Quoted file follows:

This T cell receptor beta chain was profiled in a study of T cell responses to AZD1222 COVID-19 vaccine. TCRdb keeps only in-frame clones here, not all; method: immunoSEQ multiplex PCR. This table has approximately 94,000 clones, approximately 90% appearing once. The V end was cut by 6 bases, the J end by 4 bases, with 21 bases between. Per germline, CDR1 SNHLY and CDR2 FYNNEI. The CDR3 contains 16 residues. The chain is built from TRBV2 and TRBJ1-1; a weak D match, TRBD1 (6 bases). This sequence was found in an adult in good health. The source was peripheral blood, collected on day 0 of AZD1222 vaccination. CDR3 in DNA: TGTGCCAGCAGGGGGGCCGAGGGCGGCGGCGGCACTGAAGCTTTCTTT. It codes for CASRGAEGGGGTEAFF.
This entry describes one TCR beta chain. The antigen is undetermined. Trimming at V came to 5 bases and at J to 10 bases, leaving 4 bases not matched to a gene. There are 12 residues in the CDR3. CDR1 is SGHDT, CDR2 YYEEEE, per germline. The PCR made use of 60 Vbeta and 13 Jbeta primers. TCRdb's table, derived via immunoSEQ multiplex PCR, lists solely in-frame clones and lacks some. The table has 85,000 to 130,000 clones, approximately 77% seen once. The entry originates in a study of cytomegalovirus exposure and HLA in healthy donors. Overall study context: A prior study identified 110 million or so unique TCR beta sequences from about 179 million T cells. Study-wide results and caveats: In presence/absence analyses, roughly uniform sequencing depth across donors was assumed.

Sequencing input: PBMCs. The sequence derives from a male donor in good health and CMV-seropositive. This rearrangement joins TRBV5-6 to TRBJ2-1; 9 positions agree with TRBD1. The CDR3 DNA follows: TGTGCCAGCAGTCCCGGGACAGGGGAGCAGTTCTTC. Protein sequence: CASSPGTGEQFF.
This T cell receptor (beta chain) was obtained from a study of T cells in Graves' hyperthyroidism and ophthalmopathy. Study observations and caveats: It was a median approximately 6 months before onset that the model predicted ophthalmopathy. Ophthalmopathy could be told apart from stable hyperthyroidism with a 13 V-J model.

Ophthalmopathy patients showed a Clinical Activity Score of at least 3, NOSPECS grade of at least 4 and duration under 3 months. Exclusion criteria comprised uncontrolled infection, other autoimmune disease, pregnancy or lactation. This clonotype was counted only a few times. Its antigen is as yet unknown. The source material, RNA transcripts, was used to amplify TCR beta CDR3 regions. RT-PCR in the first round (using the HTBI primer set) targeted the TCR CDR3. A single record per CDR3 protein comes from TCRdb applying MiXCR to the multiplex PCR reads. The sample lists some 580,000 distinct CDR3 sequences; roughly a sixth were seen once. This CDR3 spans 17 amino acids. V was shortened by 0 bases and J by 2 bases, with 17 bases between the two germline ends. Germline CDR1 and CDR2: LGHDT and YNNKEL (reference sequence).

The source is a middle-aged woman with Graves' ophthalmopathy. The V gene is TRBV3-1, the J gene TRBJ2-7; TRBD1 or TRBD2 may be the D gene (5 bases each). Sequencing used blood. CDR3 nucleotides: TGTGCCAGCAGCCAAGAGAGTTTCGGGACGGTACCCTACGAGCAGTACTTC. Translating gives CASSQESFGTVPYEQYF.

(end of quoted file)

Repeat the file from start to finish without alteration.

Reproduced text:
This T cell receptor beta chain was profiled in a study of T cell responses to AZD1222 COVID-19 vaccine. TCRdb keeps only in-frame clones here, not all; method: immunoSEQ multiplex PCR. This table has approximately 94,000 clones, approximately 90% appearing once. The V end was cut by 6 bases, the J end by 4 bases, with 21 bases between. Per germline, CDR1 SNHLY and CDR2 FYNNEI. The CDR3 contains 16 residues. The chain is built from TRBV2 and TRBJ1-1; a weak D match, TRBD1 (6 bases). This sequence was found in an adult in good health. The source was peripheral blood, collected on day 0 of AZD1222 vaccination. CDR3 in DNA: TGTGCCAGCAGGGGGGCCGAGGGCGGCGGCGGCACTGAAGCTTTCTTT. It codes for CASRGAEGGGGTEAFF.
This entry describes one TCR beta chain. The antigen is undetermined. Trimming at V came to 5 bases and at J to 10 bases, leaving 4 bases not matched to a gene. There are 12 residues in the CDR3. CDR1 is SGHDT, CDR2 YYEEEE, per germline. The PCR made use of 60 Vbeta and 13 Jbeta primers. TCRdb's table, derived via immunoSEQ multiplex PCR, lists solely in-frame clones and lacks some. The table has 85,000 to 130,000 clones, approximately 77% seen once. The entry originates in a study of cytomegalovirus exposure and HLA in healthy donors. Overall study context: A prior study identified 110 million or so unique TCR beta sequences from about 179 million T cells. Study-wide results and caveats: In presence/absence analyses, roughly uniform sequencing depth across donors was assumed.

Sequencing input: PBMCs. The sequence derives from a male donor in good health and CMV-seropositive. This rearrangement joins TRBV5-6 to TRBJ2-1; 9 positions agree with TRBD1. The CDR3 DNA follows: TGTGCCAGCAGTCCCGGGACAGGGGAGCAGTTCTTC. Protein sequence: CASSPGTGEQFF.
This T cell receptor (beta chain) was obtained from a study of T cells in Graves' hyperthyroidism and ophthalmopathy. Study observations and caveats: It was a median approximately 6 months before onset that the model predicted ophthalmopathy. Ophthalmopathy could be told apart from stable hyperthyroidism with a 13 V-J model.

Ophthalmopathy patients showed a Clinical Activity Score of at least 3, NOSPECS grade of at least 4 and duration under 3 months. Exclusion criteria comprised uncontrolled infection, other autoimmune disease, pregnancy or lactation. This clonotype was counted only a few times. Its antigen is as yet unknown. The source material, RNA transcripts, was used to amplify TCR beta CDR3 regions. RT-PCR in the first round (using the HTBI primer set) targeted the TCR CDR3. A single record per CDR3 protein comes from TCRdb applying MiXCR to the multiplex PCR reads. The sample lists some 580,000 distinct CDR3 sequences; roughly a sixth were seen once. This CDR3 spans 17 amino acids. V was shortened by 0 bases and J by 2 bases, with 17 bases between the two germline ends. Germline CDR1 and CDR2: LGHDT and YNNKEL (reference sequence).

The source is a middle-aged woman with Graves' ophthalmopathy. The V gene is TRBV3-1, the J gene TRBJ2-7; TRBD1 or TRBD2 may be the D gene (5 bases each). Sequencing used blood. CDR3 nucleotides: TGTGCCAGCAGCCAAGAGAGTTTCGGGACGGTACCCTACGAGCAGTACTTC. Translating gives CASSQESFGTVPYEQYF.